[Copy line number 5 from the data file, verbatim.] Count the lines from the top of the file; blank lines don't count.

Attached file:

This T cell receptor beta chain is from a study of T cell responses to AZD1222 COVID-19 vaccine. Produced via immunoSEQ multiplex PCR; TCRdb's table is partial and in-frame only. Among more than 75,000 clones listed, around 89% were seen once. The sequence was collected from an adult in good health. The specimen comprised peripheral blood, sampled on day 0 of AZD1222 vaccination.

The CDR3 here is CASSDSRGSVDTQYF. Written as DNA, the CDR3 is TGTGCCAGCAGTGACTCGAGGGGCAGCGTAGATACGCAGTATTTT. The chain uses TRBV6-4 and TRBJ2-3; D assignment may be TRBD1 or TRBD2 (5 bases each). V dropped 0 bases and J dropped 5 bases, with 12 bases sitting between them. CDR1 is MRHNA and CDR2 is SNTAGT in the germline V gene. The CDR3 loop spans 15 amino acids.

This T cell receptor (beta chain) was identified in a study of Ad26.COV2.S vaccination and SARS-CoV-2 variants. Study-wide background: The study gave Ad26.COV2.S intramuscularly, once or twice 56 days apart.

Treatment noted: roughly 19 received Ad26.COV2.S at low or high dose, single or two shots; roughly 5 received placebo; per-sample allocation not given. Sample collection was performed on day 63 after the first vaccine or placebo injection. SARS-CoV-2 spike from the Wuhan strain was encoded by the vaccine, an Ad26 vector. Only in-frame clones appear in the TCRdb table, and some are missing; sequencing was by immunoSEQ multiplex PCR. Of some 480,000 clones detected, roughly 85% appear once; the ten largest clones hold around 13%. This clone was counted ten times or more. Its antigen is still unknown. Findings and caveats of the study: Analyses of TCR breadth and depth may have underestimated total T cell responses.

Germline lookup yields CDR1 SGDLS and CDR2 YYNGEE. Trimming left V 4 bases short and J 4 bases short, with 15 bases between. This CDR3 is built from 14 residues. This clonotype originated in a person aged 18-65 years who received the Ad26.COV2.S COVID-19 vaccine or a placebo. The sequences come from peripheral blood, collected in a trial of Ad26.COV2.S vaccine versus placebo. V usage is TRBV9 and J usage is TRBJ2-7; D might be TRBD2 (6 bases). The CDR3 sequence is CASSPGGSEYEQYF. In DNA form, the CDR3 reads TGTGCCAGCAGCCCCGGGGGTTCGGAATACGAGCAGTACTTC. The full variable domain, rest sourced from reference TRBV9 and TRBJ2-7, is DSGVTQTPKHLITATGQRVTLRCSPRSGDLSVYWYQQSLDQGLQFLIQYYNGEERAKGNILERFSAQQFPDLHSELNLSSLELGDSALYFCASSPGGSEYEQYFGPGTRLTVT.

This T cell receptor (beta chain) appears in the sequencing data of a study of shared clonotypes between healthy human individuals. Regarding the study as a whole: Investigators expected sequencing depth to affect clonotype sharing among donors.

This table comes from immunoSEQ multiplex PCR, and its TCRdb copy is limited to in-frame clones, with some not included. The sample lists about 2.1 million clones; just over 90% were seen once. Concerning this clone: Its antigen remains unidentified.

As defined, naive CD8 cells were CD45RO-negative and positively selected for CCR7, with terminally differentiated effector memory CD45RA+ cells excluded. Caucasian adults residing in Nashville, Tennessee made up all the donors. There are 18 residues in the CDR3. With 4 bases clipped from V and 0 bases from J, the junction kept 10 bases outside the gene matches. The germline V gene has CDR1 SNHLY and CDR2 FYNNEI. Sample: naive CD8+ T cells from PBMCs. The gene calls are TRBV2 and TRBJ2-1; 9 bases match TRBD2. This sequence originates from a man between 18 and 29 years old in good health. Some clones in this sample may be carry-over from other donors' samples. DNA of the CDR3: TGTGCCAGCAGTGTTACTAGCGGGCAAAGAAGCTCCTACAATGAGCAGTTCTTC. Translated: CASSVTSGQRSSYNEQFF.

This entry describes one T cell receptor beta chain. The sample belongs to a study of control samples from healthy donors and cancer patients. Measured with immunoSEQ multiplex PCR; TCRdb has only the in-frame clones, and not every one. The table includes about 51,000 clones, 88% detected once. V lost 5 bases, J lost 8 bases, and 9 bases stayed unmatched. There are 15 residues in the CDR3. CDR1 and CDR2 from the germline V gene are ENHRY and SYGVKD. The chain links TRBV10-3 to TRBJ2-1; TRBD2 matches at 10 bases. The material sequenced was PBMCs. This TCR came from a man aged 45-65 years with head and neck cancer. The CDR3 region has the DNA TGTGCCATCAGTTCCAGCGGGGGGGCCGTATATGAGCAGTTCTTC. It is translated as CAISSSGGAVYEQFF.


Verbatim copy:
Germline lookup yields CDR1 SGDLS and CDR2 YYNGEE. Trimming left V 4 bases short and J 4 bases short, with 15 bases between. This CDR3 is built from 14 residues. This clonotype originated in a person aged 18-65 years who received the Ad26.COV2.S COVID-19 vaccine or a placebo. The sequences come from peripheral blood, collected in a trial of Ad26.COV2.S vaccine versus placebo. V usage is TRBV9 and J usage is TRBJ2-7; D might be TRBD2 (6 bases). The CDR3 sequence is CASSPGGSEYEQYF. In DNA form, the CDR3 reads TGTGCCAGCAGCCCCGGGGGTTCGGAATACGAGCAGTACTTC. The full variable domain, rest sourced from reference TRBV9 and TRBJ2-7, is DSGVTQTPKHLITATGQRVTLRCSPRSGDLSVYWYQQSLDQGLQFLIQYYNGEERAKGNILERFSAQQFPDLHSELNLSSLELGDSALYFCASSPGGSEYEQYFGPGTRLTVT.